Ethereal

Ethereal (adj.): extremely delicate, light, not of this world

 

Ever since we were children together, we’ve known. We’ve known there was something different about the way that we always seemed to know just what the other was thinking, even before it bubbled from their lips. The way we could talk using colors and not sounds. The way that, when one of us was sad or lonely or scared, the other would feel it, a fluttering in our ribcage just beside our heart.

     Because Jesse and I are not like other people. In fact, we’re not people at all.
     Humans have called us many names, in their hushed, fireside stories. The Fair Ones. The Good Folk. The Fae. But when my brother and I were brought to this world, already more one than two, our mamas called us Lys and Jesse, and that was good enough for us.
Mama Wren said when we were born, we emerged out of an egg, one after the other. Mama Tess said when we cried, the rest of the world fell silent. And, even though we didn't quite belong here, our mamas took us in and loved us and gave us a childhood that sang.
When summer came, we would run through meadows, flitting about like sparrow-larks until our feet rose up off the ground and we flew. 
In fall, we would lie on our backs, marveling up at the cerulean sky, leaves intertwining in our hair until our dark locks shone amber and gold.
And in winter, our mamas would spend hours trying to still our trembling bodies, not at all made for this world of gobbling cold. As we huddled yearningly by the fire, we would whisper together without any words, paint pictures with thoughts as the brushes. We would close our eyes and twirl again in the land where the faeries dance, with blossoms and berries kissing our cheeks.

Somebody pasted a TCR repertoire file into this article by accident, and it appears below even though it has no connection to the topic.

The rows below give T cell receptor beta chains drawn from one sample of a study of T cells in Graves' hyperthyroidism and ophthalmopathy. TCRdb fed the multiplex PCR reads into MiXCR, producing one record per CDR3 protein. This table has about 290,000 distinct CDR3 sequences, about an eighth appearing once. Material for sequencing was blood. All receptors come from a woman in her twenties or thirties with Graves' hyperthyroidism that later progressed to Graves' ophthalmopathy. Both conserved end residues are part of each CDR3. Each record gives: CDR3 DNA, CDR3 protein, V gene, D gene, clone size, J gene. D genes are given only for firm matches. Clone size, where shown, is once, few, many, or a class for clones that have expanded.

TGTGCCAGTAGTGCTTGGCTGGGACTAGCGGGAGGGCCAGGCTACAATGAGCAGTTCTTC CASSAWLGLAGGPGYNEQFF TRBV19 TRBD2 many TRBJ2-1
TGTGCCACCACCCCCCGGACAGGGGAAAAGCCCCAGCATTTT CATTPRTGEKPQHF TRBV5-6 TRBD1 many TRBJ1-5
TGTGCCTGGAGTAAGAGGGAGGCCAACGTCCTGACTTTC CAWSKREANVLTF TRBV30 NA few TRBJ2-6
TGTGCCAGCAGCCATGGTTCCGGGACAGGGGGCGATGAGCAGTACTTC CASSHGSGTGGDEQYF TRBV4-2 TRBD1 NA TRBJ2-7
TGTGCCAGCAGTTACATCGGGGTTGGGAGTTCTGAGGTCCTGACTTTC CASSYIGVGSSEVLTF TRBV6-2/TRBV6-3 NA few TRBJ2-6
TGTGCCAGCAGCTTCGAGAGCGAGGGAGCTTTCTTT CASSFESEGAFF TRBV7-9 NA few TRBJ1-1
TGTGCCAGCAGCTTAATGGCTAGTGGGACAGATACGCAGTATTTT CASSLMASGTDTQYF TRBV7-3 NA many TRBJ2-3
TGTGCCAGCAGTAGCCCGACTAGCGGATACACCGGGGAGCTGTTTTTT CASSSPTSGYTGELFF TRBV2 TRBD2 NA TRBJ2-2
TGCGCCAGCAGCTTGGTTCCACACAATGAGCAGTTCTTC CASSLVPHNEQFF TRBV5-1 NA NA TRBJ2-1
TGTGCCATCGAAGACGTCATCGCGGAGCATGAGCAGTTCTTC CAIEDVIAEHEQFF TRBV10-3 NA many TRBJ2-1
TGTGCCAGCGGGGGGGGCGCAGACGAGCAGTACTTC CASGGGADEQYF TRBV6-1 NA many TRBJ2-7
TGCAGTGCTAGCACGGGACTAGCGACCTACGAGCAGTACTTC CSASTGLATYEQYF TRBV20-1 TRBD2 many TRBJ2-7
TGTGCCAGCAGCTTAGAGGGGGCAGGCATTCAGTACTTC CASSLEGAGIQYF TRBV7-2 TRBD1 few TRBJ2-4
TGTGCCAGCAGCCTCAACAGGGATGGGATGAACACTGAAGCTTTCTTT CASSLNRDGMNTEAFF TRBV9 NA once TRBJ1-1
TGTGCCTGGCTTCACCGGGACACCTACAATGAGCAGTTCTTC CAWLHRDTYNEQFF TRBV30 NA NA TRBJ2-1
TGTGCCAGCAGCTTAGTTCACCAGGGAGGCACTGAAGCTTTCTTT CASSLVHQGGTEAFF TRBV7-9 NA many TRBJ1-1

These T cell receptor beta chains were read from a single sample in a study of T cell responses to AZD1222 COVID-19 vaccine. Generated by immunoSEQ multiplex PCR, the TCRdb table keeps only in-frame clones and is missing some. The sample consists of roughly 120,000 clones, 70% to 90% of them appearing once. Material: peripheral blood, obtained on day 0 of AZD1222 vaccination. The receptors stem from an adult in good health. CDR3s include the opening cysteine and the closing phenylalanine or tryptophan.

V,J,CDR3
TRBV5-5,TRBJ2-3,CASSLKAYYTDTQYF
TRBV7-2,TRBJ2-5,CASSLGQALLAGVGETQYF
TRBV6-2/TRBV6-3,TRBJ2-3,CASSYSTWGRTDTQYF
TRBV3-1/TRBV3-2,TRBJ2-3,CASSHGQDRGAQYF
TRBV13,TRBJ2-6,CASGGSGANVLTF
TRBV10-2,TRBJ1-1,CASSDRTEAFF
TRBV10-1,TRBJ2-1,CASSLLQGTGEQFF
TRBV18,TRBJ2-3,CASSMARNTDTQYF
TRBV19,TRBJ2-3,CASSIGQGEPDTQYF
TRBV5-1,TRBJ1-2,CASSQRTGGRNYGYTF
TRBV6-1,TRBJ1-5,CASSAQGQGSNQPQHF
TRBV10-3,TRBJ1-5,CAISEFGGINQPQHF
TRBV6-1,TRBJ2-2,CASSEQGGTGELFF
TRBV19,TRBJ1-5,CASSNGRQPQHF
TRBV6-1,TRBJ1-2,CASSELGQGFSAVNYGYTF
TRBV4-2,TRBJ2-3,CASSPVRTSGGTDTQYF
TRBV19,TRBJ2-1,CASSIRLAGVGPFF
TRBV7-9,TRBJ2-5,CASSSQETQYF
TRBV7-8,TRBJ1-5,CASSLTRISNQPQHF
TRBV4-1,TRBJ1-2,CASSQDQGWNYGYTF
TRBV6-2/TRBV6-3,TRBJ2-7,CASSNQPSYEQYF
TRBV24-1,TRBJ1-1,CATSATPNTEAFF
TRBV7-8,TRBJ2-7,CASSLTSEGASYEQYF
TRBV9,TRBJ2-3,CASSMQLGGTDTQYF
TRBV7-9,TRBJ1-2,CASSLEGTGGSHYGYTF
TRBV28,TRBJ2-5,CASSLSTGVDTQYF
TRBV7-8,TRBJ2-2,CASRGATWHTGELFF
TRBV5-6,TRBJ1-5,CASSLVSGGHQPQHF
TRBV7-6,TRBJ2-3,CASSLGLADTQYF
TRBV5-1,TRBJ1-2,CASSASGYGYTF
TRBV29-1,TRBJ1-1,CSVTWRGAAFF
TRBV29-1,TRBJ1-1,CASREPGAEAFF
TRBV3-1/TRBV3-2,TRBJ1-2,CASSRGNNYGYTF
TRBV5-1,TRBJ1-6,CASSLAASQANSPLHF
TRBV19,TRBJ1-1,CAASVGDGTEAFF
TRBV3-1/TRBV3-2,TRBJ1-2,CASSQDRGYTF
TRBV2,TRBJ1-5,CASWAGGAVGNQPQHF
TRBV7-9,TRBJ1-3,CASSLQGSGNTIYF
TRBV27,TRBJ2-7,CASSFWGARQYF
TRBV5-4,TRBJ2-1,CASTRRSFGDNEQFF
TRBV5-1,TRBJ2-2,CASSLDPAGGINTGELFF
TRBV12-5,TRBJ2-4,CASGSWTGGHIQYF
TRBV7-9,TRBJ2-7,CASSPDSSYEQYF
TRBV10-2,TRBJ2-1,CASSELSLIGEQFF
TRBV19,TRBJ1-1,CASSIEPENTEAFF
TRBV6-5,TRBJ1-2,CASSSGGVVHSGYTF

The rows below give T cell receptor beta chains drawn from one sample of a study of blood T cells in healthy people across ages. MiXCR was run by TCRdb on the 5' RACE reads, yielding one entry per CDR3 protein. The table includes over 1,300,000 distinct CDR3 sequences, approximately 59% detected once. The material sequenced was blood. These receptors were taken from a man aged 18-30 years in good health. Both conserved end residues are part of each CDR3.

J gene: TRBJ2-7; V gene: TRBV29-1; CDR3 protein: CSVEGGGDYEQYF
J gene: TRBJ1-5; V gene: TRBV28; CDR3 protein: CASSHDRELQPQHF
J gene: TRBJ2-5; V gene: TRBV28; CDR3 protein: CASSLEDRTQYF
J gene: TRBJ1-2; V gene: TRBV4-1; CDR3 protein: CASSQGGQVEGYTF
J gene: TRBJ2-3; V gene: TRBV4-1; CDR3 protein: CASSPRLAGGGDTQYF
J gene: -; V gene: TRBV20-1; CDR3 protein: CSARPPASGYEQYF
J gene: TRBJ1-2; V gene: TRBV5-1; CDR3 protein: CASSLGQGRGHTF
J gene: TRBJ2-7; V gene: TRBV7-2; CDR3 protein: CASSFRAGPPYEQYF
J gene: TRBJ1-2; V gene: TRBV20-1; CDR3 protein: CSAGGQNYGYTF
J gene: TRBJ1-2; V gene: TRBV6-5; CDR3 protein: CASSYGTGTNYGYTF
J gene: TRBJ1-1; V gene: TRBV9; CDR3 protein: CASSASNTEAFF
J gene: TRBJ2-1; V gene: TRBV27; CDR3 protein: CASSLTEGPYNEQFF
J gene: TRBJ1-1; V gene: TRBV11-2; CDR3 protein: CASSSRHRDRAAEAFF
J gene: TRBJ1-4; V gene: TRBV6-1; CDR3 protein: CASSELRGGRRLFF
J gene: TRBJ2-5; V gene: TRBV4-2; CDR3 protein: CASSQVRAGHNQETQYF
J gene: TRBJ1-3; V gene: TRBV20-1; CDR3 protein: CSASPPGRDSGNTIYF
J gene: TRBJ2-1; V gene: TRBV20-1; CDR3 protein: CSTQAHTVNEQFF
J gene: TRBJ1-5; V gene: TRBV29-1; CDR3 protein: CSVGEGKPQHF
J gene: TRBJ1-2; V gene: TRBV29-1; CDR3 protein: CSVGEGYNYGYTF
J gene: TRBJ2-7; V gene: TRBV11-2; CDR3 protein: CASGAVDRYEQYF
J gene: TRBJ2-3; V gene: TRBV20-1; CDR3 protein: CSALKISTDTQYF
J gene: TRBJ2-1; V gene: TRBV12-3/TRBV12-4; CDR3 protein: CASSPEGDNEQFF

Because in those days, we were inseparable.
     And then came the summers where I would flicker with the fireflies, letting the moonlight play with my hair. Then came the falls when I would ride the crisp wind for miles, gasping at the fragile beauty of the world below. Then came the winters when my mamas would tell stories, warm voices rising and falling, keeping the cold at bay.
     Then came the days when I wasn’t enough for Jesse anymore.
     Because all of a sudden, Jesse woke up disenchanted by the glorious world before him. He didn't want to sip at the sunshine or marvel at moths or clamber through the branches until we tasted the sky. All he could think of was the first land, the other land, where pixies whirled and sprites would whistle, where the rustle and flutter of wings drowned out everything gentle. Every season, every moment, he anguished over finding a way home.
I tried to reason with him. Tried to show him the minute perfection in a beetle’s glittering shell. Tried to hand him the wild thrill of lightning, streaking its way across the sky. But Jesse’s eyes were glazed, his ears stoppered, the stone wall in his mind an immovable barrier that my words clattered against insignificantly.
The realm of the humans was lifeless, he said, to a noble son of Faerie. Why should he waste another second dallying in its lowly midst?    
After that, we didn’t converse in silence anymore.
     And then, after months of discourse, of a terrible hurt in my veins as we became more two than one, I woke up one morning to find the bed beside me empty,  and I knew I was truly alone.
     I ran to my mamas to tell them. We tore our way out to the fields. But after hours of desperate searching, tearing apart all the hollows and glens of my childhood in our frantic hunt for answers, we found ourselves back on our porch, watching the bleeding sun stain the darkening sky. I could feel the hollowness in my bones of a separation that would never be undone. And, pressed between my lovely mamas, their helpless calling swallowed up by the biting wind, I wept.
    Because, unlike Jesse, I couldn’t leave this simple, radiant world behind.






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